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Case Reports
. 2012 Nov 5;12:133.
doi: 10.1186/1471-2377-12-133.

An Emboligenic Pulmonary Abscess Leading to Ischemic Stroke and Secondary Brain Abscess

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Free PMC article
Case Reports

An Emboligenic Pulmonary Abscess Leading to Ischemic Stroke and Secondary Brain Abscess

Philipp Albrecht et al. BMC Neurol. .
Free PMC article

Abstract

Background: Ischemic stroke by septic embolism occurs primarily in the context of infective endocarditis or in patients with a right-to-left shunt and formation of a secondary cerebral abscess is a rare event. Erosion of pulmonary veins by a pulmonary abscess can lead to transcardiac septic embolism but to our knowledge no case of septic embolic ischemic stroke from a pulmonary abscess with secondary transformation into a brain abscess has been reported to date.

Case presentation: We report the case of a patient with a pulmonary abscess causing a septic embolic cerebral infarction which then transformed into a cerebral abscess. After antibiotic therapy and drainage of the abscess the patient could be rehabilitated and presented an impressive improvement of symptoms.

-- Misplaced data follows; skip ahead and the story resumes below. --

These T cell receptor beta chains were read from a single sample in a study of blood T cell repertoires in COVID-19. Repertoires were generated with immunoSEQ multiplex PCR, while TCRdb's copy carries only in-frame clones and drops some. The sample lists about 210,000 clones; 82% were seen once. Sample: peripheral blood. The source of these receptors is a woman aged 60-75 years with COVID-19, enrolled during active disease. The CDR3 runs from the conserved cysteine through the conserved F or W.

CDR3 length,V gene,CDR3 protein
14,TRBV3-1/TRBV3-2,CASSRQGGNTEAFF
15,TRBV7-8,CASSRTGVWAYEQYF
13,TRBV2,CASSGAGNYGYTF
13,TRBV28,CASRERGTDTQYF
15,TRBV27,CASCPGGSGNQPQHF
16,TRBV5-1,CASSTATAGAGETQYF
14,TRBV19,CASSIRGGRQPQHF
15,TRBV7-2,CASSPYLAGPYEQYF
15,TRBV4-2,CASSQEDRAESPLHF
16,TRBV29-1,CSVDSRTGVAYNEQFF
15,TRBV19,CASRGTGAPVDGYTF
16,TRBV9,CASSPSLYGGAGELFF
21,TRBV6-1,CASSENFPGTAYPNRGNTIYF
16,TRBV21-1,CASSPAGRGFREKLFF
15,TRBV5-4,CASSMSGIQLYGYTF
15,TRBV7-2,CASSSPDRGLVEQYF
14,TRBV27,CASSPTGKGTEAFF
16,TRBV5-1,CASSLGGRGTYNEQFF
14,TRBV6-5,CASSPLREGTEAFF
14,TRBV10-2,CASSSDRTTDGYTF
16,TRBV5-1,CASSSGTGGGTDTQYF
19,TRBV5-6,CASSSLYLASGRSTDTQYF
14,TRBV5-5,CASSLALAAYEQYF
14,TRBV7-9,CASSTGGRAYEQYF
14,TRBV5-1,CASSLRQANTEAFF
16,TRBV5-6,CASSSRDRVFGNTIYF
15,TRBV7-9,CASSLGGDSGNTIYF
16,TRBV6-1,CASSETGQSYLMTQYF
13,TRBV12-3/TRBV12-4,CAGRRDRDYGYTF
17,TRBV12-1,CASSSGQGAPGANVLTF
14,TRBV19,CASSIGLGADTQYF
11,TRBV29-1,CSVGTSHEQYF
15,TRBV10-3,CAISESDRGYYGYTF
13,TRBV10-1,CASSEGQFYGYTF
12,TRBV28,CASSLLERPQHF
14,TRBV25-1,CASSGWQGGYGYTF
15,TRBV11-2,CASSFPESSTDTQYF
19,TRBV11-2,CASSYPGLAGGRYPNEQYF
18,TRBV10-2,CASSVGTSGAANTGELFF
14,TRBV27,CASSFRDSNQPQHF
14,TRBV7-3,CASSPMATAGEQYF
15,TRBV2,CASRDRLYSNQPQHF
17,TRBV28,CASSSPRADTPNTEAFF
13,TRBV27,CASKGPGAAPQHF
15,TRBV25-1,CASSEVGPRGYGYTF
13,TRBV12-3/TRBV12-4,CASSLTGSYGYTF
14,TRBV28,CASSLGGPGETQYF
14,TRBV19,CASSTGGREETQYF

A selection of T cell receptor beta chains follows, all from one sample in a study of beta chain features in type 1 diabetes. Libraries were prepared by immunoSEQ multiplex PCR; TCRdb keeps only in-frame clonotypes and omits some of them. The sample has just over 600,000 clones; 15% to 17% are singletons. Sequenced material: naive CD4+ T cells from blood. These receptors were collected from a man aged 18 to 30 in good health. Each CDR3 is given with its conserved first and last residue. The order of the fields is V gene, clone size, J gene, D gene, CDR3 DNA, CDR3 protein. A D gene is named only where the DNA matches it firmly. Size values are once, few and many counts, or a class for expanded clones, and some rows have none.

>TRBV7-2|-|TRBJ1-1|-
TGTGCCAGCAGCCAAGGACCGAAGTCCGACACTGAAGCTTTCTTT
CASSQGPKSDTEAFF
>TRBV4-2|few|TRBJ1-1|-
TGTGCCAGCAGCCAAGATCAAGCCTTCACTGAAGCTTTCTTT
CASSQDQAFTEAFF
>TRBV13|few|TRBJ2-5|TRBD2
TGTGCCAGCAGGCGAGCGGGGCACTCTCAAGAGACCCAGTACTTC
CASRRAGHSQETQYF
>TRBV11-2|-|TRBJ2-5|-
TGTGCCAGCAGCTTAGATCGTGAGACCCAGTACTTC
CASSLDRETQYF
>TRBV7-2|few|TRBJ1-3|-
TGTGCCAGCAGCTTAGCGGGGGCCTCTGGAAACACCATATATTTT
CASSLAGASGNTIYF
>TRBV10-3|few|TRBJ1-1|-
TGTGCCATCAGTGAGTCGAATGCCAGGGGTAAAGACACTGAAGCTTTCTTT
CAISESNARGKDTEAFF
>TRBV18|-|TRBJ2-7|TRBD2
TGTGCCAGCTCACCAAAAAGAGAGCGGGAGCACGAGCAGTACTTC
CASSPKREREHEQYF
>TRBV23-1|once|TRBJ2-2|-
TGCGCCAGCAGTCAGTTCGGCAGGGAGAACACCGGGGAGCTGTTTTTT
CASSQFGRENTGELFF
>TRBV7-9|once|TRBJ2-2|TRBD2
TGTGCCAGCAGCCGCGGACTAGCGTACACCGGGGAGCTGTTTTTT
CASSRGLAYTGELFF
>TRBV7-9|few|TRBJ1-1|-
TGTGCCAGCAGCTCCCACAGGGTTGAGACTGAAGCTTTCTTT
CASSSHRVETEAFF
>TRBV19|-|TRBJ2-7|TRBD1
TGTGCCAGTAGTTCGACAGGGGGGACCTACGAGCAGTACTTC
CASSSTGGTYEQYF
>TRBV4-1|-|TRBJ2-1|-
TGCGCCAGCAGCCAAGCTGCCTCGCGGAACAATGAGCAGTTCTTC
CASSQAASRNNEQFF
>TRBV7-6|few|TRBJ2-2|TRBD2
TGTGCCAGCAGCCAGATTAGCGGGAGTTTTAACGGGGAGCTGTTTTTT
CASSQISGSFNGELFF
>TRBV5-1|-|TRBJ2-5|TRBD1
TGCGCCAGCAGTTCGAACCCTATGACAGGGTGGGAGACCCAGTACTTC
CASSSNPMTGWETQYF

Conclusion: Septic embolism should be considered as cause of ischemic stroke in patients with pulmonary abscess and can be followed by formation of a secondary cerebral abscess. Early antibiotic treatment and repeated cranial CT-scans for detection of a secondary abscess should be performed.

Figures

Figure 1
Figure 1
a) T2 weighted axial image displayed a hyperintense cortical signal alteration in two adjacent gyri of the left supplementary motor cortex (white arrow).b) This lesion was hyperintense in the axial diffusion weighted image (b = 1000 sec/mm2. Although it showed only minimally lowered ADC values (Apparent Diffusion Coefficient, black arrow, c), these findings were primarily consistent with an acute infarction. d) The index finger of his left hand showed a typical Janeway lesion highly indicative of a septic-embolic focus. Chest X-Ray (e) and computed tomography (f) showed a large fluid and air containing process in the right lower lobe consistent with a septic lung abscess. g) A computed tomography two days later revealed a now well demarcated lesion (native scan in axial orientation, black arrow). h) A further nine days later, after clinical deterioration a repeated scan revealed a large left frontal mass (native scan) with ring-like enhancement after i.v. administration of iodine contrast media (i). The findings were now typical for a brain abscess.

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